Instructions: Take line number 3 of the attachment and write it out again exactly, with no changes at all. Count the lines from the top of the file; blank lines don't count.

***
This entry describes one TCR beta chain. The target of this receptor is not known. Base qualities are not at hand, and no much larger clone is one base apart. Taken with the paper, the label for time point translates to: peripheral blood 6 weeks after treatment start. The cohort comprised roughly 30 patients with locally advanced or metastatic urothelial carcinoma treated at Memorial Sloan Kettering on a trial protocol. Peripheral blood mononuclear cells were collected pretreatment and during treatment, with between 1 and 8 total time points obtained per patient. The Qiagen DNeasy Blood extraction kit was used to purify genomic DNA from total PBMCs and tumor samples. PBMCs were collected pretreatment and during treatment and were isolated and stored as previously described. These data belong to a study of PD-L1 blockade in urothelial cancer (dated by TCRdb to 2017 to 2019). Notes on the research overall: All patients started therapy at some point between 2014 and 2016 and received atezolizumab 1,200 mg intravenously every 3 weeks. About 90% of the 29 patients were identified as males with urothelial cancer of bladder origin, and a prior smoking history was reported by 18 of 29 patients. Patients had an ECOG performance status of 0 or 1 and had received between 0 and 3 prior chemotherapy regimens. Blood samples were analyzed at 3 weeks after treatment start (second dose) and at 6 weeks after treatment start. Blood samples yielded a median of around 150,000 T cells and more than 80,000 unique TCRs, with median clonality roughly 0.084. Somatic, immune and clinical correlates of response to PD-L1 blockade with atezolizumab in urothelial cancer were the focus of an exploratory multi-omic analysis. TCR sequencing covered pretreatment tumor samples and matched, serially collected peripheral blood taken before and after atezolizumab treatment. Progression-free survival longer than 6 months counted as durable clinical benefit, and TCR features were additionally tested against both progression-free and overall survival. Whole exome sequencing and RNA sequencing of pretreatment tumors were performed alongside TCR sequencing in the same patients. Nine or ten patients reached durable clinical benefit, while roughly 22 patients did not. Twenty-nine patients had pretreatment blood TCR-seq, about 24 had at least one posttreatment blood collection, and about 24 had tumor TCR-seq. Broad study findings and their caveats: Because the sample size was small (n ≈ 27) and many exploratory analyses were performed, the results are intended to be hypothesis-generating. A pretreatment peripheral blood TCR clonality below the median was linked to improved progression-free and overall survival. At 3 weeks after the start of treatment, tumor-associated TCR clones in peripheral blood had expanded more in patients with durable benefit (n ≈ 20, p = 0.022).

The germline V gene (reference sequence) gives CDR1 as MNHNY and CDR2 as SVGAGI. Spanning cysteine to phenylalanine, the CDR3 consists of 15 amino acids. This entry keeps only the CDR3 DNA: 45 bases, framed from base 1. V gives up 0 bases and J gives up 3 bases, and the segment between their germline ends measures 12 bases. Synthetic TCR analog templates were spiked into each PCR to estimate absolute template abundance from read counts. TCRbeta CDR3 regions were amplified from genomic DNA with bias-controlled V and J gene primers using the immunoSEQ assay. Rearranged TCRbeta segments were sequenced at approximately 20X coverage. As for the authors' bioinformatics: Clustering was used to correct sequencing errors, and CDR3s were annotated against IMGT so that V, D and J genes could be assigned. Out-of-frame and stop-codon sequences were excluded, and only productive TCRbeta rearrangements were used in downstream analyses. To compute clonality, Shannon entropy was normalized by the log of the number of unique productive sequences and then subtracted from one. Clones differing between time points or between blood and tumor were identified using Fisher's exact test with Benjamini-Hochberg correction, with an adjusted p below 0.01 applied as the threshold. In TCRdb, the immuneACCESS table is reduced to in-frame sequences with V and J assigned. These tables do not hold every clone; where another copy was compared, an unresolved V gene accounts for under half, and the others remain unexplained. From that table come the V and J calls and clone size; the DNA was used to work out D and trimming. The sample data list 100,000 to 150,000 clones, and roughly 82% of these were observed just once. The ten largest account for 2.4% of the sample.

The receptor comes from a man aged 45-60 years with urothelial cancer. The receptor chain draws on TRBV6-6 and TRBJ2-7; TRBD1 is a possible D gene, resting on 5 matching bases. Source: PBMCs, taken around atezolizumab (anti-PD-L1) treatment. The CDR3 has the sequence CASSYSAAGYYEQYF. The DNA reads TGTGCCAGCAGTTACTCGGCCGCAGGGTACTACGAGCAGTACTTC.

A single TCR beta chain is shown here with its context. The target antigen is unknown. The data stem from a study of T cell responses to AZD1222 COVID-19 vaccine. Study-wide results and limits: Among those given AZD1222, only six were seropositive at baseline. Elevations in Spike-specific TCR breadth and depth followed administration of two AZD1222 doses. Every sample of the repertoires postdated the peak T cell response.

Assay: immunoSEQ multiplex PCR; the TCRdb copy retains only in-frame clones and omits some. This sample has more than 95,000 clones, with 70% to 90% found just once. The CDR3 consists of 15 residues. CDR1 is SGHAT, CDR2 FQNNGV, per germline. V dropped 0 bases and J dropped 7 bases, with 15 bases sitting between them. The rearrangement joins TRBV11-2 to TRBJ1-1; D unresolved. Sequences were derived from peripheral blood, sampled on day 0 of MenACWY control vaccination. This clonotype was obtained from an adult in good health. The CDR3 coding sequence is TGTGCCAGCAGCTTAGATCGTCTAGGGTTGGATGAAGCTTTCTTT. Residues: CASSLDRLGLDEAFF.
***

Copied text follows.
The receptor comes from a man aged 45-60 years with urothelial cancer. The receptor chain draws on TRBV6-6 and TRBJ2-7; TRBD1 is a possible D gene, resting on 5 matching bases. Source: PBMCs, taken around atezolizumab (anti-PD-L1) treatment. The CDR3 has the sequence CASSYSAAGYYEQYF. The DNA reads TGTGCCAGCAGTTACTCGGCCGCAGGGTACTACGAGCAGTACTTC.